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I'm interested in encrypting e-mails. My very, very basic understanding is that I am to generate a private key, and share my public key with the message recipient (who will share his public key with me). Then, I can encrypt my messages utilizing his public key so that only he will be able to decrypt it.

If my understanding is correct - that's great for 1-to-1 communication. But I would like to encrypt e-mails between a group of users (specifically five users). All five users should be able to encrypt/send an email to all of the other users.

What's the best way to do this?

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    See superuser.com/a/554518/291741. The comment to the answer explains it well. – Steffen Ullrich Dec 7 '14 at 12:34
  • Your very basic understanding is wrong. Your private key is used to show other people that the email is really from you. You use the recipient's public key to encrypt a message that only he should read. Because only he has the private key required to decrypt it. Public keys are public, as the name suggests, so everyone may know that key. – Alexander Dec 7 '14 at 15:58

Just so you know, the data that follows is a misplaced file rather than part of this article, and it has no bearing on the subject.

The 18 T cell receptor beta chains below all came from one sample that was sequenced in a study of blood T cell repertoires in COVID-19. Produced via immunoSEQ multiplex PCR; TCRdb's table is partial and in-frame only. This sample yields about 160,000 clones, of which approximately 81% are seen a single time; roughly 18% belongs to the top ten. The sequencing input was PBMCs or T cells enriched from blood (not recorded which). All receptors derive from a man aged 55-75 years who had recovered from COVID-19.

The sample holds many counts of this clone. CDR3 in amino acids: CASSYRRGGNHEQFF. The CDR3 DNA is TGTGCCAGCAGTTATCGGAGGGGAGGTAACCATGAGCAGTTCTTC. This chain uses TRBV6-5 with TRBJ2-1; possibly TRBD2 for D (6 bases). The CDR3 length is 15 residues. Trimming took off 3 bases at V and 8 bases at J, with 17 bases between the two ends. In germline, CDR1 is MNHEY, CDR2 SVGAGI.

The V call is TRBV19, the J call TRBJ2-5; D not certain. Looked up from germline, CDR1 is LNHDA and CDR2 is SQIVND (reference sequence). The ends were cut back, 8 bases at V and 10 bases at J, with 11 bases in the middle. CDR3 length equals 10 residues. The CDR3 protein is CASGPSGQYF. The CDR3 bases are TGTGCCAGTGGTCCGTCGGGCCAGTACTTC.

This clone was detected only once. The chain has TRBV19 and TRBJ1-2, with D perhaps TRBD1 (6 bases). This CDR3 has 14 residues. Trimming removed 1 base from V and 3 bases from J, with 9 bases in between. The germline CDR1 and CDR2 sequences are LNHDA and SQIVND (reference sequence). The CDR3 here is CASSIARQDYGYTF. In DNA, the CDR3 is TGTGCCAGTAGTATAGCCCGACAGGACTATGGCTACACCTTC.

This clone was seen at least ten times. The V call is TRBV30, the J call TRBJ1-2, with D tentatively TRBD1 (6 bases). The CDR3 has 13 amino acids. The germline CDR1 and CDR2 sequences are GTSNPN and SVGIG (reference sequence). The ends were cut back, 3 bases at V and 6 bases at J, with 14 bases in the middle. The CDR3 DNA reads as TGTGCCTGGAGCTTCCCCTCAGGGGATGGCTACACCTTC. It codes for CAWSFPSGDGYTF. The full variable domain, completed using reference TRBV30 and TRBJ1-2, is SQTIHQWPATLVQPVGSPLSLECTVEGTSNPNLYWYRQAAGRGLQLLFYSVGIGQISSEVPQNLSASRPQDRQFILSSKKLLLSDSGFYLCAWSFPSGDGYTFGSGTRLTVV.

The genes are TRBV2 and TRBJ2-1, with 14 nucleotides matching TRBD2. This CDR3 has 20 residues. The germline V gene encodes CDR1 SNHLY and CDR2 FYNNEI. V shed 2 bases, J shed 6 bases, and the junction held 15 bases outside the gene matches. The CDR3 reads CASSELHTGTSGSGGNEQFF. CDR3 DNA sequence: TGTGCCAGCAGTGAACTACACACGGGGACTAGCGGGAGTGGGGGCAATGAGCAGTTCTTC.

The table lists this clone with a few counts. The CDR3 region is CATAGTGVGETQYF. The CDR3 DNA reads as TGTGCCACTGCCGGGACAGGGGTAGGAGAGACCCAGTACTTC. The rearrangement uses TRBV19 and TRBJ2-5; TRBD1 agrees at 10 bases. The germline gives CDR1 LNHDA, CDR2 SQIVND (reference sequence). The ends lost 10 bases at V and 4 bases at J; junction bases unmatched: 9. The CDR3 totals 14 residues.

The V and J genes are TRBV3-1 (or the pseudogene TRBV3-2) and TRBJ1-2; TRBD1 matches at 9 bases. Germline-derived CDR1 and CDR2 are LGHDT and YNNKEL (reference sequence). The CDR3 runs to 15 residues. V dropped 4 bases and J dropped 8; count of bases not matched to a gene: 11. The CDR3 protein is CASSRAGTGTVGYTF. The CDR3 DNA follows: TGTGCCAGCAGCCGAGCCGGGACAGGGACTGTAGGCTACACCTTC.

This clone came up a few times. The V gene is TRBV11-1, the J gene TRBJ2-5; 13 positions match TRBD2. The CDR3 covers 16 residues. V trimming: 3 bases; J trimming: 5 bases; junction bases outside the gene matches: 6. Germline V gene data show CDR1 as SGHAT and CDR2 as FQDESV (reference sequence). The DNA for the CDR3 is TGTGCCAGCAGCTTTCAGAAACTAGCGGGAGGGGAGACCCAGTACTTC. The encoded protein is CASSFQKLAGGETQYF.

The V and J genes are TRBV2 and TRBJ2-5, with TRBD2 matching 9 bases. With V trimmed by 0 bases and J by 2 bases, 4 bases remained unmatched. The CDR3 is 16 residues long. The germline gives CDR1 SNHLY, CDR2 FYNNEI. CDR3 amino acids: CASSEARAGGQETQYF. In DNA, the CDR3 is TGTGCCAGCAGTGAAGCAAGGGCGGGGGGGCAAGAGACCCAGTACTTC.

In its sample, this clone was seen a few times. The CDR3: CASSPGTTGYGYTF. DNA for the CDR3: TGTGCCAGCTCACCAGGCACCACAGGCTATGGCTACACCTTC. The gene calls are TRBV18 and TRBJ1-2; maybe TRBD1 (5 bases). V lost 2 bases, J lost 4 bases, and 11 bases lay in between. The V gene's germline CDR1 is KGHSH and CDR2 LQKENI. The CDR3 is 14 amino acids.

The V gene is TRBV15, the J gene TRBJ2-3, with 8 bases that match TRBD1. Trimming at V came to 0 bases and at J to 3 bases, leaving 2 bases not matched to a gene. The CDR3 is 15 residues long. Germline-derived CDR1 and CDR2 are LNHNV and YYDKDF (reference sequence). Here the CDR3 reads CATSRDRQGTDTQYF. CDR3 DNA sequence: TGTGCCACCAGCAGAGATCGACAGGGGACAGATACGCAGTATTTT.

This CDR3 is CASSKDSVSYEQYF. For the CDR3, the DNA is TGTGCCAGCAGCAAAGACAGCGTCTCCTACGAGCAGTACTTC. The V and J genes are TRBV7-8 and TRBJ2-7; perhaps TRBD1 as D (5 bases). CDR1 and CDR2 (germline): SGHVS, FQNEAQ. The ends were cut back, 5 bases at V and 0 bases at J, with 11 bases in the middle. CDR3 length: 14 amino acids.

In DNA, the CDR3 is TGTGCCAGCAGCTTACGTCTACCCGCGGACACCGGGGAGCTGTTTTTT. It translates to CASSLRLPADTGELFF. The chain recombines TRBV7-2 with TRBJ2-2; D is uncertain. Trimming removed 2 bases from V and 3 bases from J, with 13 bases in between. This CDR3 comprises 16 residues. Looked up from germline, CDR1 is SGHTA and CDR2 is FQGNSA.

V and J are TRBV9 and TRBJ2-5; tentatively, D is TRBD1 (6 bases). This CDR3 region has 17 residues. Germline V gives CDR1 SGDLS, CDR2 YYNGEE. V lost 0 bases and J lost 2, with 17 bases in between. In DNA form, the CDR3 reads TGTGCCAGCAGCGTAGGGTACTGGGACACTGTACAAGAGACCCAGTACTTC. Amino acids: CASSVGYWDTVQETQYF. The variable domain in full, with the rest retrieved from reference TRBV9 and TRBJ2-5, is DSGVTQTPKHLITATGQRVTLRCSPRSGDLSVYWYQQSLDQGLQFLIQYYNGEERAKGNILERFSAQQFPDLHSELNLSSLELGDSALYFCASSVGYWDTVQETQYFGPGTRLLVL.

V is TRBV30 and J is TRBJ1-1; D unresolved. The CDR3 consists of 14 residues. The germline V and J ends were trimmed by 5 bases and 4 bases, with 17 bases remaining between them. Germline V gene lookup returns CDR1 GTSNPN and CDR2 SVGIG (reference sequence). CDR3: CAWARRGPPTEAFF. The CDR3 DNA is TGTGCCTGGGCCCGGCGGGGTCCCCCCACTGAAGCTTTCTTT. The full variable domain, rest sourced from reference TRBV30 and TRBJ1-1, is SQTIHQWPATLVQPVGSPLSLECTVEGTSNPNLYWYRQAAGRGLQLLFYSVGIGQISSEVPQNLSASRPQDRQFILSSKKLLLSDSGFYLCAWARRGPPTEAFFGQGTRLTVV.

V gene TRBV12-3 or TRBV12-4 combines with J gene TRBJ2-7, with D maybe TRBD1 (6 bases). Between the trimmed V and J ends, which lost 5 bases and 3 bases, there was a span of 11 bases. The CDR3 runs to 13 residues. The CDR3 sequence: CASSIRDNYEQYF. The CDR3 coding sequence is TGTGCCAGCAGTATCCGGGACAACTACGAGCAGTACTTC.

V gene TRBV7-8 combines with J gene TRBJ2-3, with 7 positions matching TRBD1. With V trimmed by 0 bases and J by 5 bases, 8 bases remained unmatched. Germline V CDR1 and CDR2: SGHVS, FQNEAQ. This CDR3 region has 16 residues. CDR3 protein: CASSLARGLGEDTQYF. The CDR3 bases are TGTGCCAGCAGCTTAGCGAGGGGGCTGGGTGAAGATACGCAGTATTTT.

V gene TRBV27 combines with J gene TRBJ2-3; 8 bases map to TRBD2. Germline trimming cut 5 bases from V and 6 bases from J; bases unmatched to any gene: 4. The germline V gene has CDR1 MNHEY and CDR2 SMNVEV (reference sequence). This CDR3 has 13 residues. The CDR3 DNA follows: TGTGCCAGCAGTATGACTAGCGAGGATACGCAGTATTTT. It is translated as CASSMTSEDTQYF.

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PGP uses hybrid encryption. That means that the public/private key system is not used to encrypt the whole message. It is only used to encrypt a symmetric key which is used to encrypt the actual message.

When you address a PGP message to multiple recipients, you only encrypt the message once with a newly created symmetric key, and then encrypt that symmetric key multiple times, once for each intended recipient. That way each recipient can decrypt their personal copy of the symmetric key and then use it to decrypt the message.

Your message would grossly oversimplified look like this:

Symmetric key encrypted with public key of user A
Symmetric key encrypted with public key of user B
Symmetric key encrypted with public key of user C
Symmetric key encrypted with public key of user D
Symmetric key encrypted with public key of user E
Message encrypted with symmetric key

By the way: Hybrid encryption is also used when you send a message to only one recipient. The reasons is that using a different symmetric key for each transmission prevents an eavesdropper from noticing when you write the same message to the same recipient twice. It is also better for performance, because most symmetric encryption algorithms are much faster than most asymmetric ones.

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